|Jepson Flora Project: Jepson Interchange|
|TREATMENT FROM THE JEPSON MANUAL (1993)||
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Jepson Interchange (more information)
©Copyright 1993 by the Regents of the University of California
AND IS MAINTAINED FOR ARCHIVAL PURPOSES ONLY
Annual, perennial herb, sometimes aquatic
Leaves generally basal and cauline, generally alternate, simple or compound; petioles at base generally flat, sometimes sheathing or stipule-like
Inflorescence: cyme, raceme, panicle, or flowers solitary
Flower generally bisexual, radial; sepals generally 5, free, early deciduous or withering in fruit, generally green; petals 0many, free; stamens generally 10many; pistils 1many, ovary superior, chamber 1, style 1, generally ± persistent in fruit as beak, ovules 1many
Fruit: achene, follicle, berry, or utricle-like, 1many-seeded
Genera in family: ± 60 genera, 1700 species: worldwide, especially n temp, tropical mtns; many ornamental (Adonis, Aquilegia, Clematis, Consolida, Delphinium, Erianthis, Helleborus ),
some highly TOXIC (Aconitum, Actaea, Delphinium, Ranunculus )
Reference: [Duncan & Keener 1991 Phytologia 70:2427]
Perennial; root generally < 10 cm, ± fibrous or fleshy; buds generally obscure
Stem generally 1, erect, generally unbranched; base generally ± as wide as root, generally firmly attached to root, generally ± reddish or purplish
Leaves simple, basal and cauline, petioled; blades generally palmately lobed, deep lobes generally 35, generally < 6 mm wide, generally also lobed; lower leaves generally dry, often 0 in flower; cauline merging into bracts upward
Inflorescence: raceme or somewhat branched, terminal; flowers generally 1025; pedicels generally ± spreading
Flower bilateral; sepals 5, petal-like, generally spreading, generally ± dark blue, uppermost spurred; petals 4, << sepals, upper 2 with nectar-secreting spurs enclosed in uppermost sepal, lower 2 clawed, with blades generally 48 mm, notched, generally ± perpendicular to claws, generally colored like sepals, generally obviously hairy; pistils 3(5)
Fruit aggregate of 3(5) erect follicles, generally 2.54 X longer than wide
Seed dark brown to black, often appearing white, generally winged when immature, generally without inflated collar; coat cell margins generally straight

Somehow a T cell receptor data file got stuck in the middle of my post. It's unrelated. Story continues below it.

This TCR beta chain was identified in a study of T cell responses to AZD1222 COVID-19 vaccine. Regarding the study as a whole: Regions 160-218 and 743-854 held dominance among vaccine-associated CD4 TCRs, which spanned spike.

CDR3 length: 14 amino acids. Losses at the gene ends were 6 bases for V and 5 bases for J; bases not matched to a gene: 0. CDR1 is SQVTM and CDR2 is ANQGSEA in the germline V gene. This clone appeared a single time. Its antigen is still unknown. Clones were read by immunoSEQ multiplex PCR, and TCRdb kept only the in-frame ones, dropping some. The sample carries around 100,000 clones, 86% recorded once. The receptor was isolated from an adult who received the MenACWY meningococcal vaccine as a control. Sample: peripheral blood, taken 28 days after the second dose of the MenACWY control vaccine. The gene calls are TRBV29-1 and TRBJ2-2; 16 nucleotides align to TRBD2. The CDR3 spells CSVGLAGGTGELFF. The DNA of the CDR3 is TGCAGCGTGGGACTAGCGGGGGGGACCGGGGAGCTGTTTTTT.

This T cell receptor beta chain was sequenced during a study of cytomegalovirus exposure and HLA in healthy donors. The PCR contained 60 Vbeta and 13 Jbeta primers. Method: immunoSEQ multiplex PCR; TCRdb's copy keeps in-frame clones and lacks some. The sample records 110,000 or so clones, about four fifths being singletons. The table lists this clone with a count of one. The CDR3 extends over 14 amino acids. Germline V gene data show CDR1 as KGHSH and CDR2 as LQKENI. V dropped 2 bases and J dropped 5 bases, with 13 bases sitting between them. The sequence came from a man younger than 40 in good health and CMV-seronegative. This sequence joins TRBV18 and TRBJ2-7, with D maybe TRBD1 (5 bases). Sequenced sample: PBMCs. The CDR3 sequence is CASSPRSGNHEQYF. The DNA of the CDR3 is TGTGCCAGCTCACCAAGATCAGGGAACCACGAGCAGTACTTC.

Etymology: (Latin: dolphin, from bud shape)
Reference: [Lewis & Epling 1954 Brittonia 8:122]
Hybrids common, especially in disturbed places. Root length here includes coarse but not thread-like parts. Most species highly TOXIC, attractive and causing many deaths to cattle, less often to horses, sheep.
Horticultural information: Exc as noted, successful In cultivation only within natural range and habitat. Lowland subsp.: DRY. Upland species: winter chilling required.
Roots clustered, ± spheric or not
Stem 745 cm, narrower than root, not firmly attached to root, lower stem generally hairy
Leaves mostly basal, ± glabrous on upper surface, generally ± puberulent on lower surface and margins; lobes 315, sometimes > 6 mm at widest
Inflorescence: flowers 220; pedicels 1063 mm, 1025 mm apart, generally puberulent
Flower: sepals generally not reflexed, dark blue-purple, especially veins (generally faded, mottled on herbarium specimens), puberulent outside, lateral 1124 mm, spur 1320 mm; lower petal blades 611 mm, generally hairier on inner lobes
Fruit 920 mm, ± curved
Seed with inflated collar at widest end, otherwise bumpy
Ecology: Grasslands, open chaparral, meadows
Elevation: 02300 m.
Bioregional distribution: North Coast, Klamath Ranges, Outer North Coast Ranges, High North Coast Ranges, San Francisco Bay Area.
Stem 745 cm, prostrate to erect
Leaf with 6 or more lobes that extend > 50% to petiole
Inflorescence generally glabrous
Flower: lateral sepal 1118 mm, spur 1320 mm
Ecology: Meadows in coniferous forests
Elevation: 7002300 m.
Bioregional distribution: Klamath Ranges, Outer North Coast Ranges, High North Coast Ranges.
Hybridizes with D. antoninum.
Horticultural information: DRN, DRY; DFCLT.